Corn prices slump, wheat retreats, on sowings data

Corn prices dropped to a five-month low, and wheat futures fell back to earth after gains fostered by a hefty Egyptian order, after Informa Economics hiked its estimate of US corn sowings next year to a 76-year high.

Informa analysts pegged US corn seedings for the 2013 harvest at 99.026m acres, meaning an extra 2.1m acres above plantings this year.

The upgrade surprised analysts, who had expected the group to keep its forecast for 2013 plantings steady at 97.7m acres.

And, if fulfilled, the extra area could imply a massive uplift in US crop production next year.

Factoring in the yield of 160 bushels per acre that many investors have pencilled in as a trend yield, and assuming a typical abandonment rate, implies a harvest of more than 14.5bn bushels, up by more than one-third from this year's drought-hit result.

Five-month low

The impact in Chicago was to send corn for March tumbling 2.6% to $7.01 a bushel, the lowest for a spot contract in more than five months.

Technical selling fuelled the decline after the lot, in an echo of wheat futures earlier this month, fell below a trading range which it had trod since July, dropping through support levels and sparking fund selling.

Corn dragged wheat lower too, although Chicago's March contract managed - narrowly to avoid setting its own five-month low, with the decline bottoming out at $8.02 a bushel.

Wheat gained support from sales by the US of 290,000 tonnes of the grain to Egypt, fuelling ideas over the competitiveness of the grain, and lifting hopes for further export orders.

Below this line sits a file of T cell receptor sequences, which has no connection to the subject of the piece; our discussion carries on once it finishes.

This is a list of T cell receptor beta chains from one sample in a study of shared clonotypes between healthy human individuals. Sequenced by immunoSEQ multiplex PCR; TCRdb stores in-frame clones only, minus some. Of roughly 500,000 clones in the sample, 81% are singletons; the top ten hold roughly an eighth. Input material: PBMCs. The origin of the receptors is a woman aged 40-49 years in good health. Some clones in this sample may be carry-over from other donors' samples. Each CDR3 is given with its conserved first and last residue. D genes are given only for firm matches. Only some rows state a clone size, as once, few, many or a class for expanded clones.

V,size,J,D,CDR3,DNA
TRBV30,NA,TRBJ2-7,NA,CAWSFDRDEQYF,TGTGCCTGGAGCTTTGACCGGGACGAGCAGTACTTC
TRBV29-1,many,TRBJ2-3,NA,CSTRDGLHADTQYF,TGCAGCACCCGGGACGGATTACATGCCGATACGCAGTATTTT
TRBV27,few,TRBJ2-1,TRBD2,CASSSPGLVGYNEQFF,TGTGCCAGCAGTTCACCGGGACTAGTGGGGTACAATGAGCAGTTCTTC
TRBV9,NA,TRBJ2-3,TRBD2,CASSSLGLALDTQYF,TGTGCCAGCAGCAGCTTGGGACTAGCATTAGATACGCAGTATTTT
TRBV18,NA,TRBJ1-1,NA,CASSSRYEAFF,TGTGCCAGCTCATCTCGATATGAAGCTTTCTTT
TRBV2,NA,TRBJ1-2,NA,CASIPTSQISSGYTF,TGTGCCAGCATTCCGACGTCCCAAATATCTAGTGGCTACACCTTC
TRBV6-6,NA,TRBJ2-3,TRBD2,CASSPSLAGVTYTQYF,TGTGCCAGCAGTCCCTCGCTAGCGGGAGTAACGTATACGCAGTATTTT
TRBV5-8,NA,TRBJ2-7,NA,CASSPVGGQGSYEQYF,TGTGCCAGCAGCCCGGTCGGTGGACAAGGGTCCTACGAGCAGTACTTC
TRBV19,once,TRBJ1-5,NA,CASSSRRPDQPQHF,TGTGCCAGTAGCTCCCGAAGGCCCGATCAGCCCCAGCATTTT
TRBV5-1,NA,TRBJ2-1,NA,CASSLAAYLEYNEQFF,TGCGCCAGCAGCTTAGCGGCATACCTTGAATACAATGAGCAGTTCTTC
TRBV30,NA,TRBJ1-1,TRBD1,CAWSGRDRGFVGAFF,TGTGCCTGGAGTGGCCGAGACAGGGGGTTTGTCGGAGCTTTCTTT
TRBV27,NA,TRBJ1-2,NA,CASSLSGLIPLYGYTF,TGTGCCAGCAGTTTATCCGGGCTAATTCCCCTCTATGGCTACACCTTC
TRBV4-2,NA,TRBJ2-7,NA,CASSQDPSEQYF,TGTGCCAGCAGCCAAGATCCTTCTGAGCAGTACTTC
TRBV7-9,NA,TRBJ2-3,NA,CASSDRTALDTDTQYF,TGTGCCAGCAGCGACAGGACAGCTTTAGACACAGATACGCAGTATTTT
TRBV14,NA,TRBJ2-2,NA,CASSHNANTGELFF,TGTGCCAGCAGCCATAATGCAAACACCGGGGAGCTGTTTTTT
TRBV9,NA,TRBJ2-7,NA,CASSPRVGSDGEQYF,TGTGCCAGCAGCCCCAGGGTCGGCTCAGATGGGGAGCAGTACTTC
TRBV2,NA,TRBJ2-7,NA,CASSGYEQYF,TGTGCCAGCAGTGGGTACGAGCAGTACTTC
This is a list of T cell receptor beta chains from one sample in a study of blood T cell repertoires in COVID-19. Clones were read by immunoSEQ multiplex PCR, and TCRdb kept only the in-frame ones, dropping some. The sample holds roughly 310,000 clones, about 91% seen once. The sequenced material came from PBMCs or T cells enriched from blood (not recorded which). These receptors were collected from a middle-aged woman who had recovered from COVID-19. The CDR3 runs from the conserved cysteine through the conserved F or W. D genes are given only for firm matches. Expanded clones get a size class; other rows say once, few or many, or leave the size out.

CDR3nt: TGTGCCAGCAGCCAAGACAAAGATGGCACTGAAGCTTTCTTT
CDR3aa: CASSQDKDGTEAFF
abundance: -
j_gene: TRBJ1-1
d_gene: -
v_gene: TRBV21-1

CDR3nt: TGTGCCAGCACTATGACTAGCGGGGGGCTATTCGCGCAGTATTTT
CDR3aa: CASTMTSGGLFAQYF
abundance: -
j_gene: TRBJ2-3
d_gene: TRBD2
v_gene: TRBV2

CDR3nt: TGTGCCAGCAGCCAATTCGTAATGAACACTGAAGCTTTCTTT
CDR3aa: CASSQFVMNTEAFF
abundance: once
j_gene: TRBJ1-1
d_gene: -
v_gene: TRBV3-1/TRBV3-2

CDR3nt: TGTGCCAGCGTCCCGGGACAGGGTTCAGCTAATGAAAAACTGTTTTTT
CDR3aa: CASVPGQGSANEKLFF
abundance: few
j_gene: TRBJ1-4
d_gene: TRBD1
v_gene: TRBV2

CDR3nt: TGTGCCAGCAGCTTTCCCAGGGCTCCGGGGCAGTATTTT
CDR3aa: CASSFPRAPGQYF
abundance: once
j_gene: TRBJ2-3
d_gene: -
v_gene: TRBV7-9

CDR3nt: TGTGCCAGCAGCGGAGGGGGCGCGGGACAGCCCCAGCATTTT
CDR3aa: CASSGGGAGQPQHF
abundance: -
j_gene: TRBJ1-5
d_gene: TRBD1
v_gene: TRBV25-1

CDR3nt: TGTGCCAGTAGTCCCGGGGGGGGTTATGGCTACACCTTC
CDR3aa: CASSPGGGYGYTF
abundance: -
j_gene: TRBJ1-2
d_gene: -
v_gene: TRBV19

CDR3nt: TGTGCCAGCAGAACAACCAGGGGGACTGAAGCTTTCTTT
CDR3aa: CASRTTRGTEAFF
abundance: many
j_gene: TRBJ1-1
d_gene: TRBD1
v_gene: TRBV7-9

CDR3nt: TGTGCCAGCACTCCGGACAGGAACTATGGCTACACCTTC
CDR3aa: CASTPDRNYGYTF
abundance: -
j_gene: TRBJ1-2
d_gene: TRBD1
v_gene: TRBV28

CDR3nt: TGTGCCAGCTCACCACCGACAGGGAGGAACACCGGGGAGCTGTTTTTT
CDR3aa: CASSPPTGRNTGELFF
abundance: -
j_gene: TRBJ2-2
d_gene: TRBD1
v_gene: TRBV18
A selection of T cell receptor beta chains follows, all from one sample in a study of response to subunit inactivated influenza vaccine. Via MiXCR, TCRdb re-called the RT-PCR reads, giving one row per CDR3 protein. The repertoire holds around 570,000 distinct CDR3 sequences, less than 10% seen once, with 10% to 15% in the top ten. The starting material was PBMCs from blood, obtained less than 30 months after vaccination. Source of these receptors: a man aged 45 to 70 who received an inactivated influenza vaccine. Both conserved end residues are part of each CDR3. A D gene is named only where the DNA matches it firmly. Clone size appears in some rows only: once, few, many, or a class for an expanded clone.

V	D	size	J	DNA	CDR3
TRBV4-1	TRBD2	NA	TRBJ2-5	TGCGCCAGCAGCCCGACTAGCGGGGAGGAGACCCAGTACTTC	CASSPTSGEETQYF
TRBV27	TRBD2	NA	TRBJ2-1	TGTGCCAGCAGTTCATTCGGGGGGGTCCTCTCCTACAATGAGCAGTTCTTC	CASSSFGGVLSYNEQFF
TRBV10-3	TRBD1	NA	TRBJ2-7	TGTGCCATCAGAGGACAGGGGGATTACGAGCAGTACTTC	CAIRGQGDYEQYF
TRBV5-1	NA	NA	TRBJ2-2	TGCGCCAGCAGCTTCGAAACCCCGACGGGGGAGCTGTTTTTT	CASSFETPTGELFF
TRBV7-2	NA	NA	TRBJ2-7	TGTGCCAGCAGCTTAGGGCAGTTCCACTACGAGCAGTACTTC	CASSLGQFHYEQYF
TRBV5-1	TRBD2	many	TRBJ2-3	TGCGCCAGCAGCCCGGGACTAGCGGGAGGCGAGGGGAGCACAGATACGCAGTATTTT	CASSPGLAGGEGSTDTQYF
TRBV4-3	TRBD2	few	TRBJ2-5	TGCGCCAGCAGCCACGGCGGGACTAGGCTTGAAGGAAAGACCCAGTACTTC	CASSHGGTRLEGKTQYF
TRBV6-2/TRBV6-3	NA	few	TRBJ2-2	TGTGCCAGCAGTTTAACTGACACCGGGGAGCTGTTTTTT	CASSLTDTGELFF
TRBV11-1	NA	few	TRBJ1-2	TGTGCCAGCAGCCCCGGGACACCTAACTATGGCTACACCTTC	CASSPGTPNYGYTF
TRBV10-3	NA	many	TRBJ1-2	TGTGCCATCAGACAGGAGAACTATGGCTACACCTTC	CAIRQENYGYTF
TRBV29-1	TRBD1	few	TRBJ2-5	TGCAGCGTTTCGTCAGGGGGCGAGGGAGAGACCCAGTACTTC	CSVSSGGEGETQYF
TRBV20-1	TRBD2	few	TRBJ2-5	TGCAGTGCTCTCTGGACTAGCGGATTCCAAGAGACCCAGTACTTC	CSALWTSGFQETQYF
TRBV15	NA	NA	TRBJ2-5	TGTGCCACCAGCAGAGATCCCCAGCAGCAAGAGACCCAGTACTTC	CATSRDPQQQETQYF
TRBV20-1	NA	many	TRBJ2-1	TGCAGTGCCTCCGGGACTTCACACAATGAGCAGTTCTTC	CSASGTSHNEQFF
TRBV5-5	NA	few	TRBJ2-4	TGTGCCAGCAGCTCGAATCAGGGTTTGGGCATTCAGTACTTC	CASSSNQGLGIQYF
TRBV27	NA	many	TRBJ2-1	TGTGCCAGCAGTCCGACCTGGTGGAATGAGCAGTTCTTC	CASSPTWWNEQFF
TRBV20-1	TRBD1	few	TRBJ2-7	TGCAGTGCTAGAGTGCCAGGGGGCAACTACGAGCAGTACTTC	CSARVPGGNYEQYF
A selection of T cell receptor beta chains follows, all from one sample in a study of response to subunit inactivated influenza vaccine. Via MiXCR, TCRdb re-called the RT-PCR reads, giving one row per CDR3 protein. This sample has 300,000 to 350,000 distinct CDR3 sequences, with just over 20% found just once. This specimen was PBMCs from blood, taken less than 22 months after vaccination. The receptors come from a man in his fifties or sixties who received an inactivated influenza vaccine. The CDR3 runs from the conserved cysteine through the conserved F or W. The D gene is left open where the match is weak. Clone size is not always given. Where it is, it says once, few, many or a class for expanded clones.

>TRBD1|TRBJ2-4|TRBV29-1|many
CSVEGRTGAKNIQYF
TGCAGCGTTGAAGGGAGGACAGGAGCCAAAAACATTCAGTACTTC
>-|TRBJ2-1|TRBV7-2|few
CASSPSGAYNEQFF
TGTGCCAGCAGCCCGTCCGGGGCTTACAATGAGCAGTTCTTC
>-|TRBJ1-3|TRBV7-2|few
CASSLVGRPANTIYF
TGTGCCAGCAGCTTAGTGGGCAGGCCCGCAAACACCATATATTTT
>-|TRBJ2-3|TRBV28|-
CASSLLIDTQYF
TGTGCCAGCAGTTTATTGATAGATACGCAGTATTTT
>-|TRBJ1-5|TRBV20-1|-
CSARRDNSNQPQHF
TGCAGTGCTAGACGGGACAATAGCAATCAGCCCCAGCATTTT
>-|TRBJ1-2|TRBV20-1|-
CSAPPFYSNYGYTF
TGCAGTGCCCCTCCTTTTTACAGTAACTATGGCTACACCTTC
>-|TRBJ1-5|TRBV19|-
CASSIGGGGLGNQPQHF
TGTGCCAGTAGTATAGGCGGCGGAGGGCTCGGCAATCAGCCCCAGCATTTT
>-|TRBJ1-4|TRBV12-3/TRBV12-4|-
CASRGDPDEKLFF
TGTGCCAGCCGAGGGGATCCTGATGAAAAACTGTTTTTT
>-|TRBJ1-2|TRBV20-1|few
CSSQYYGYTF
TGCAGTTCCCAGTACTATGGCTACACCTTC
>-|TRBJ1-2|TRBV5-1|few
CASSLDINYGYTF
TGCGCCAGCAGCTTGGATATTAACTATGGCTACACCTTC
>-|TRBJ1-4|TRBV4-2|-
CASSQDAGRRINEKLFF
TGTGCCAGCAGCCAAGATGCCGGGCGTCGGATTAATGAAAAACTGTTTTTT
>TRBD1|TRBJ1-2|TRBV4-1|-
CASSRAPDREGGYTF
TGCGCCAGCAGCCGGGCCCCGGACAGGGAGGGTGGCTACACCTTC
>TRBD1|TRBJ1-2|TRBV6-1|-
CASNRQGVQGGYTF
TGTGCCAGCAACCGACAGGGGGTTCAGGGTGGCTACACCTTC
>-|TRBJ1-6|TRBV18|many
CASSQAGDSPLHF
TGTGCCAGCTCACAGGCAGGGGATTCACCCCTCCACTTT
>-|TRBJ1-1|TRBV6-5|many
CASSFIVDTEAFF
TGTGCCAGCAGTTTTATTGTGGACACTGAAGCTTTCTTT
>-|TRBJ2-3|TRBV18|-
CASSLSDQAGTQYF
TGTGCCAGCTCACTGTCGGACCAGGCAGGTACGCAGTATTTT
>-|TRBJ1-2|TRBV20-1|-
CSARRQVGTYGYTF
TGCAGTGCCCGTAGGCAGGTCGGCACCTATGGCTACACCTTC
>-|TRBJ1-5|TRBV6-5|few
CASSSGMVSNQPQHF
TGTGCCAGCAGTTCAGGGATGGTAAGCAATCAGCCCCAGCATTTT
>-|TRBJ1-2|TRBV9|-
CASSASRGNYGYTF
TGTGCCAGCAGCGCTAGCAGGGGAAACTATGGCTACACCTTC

Egyptian purchases 

Indeed, the orders had earlier sent March wheat higher, by 1.4% to $8.22 a bushel in Chicago and 1.5% to $8.73 a bushel in Kansas.

Result of Gasc tender

US origin: 60,000 tonnes, at $334.60 per tonne plus freight of $24.70 per tonne from Bunge

US origin: 60,000 tonnes, at $334.60 per tonne plus freight of $24.70 per tonne from Cargill

US origin: 60,000 tonnes, at $334.60 per tonne plus freight of $24.70 per tonne from Toepfer

Orders for February 11-20 delivery

Egypt's state grain authority, Gasc, bought 180,000 tonnes of US soft red winter wheat, the type traded in Chicago, at a tender which highlighted the lower price of the grain compared with European supplies.Even factoring in an extra $10 a tonne or so of costs for shipping across the Atlantic, the US offers undercut the cheapest French wheat by $2.50 a tonne.

No offers from other countries were made, despite invitations by Gasc for prices on wheat from the major Black Sea exporters and origins including Canada, Australia and Argentina.

Lack of competition

Separately, the US Department of Agriculture revealed the sale of 110,000 tonnes of hard red winter wheat, as traded in Chicago, to Egypt, the top wheat importing country.

The trades lifted ideas that the US - after a disappointing start to 2012-13 for shipments, prompting a USDA downgrade last week to its forecast for domestic exports may indeed see a substantial revival in its fortunes during the latter months of the marketing year.

"What is interesting is not so much that the US wheat won the Gasc tender, which had been pretty much expected, but that there was so little other wheat offered," a UK grain trader told

In the last tender, two weeks ago, Romanian and Argentine wheat was also offered, and there was some expectation of Australian grain being offered this time.

Argentina scepticism

However, hopes for Argentine exports have declined with rains which have disrupted harvest and cut the quality of what is making it into the barn.

"Trade is increasingly sceptical regarding the USDA's Argentine wheat export forecast of 5.5m tonnes," Richard Feltes at RJ O'Brien.

Indeed, there was market talk on Wednesday that Brazil, which typically imports milling wheat from Argentina, was on the prowl for supplies from Canada or the US, having bought from Germany last month.

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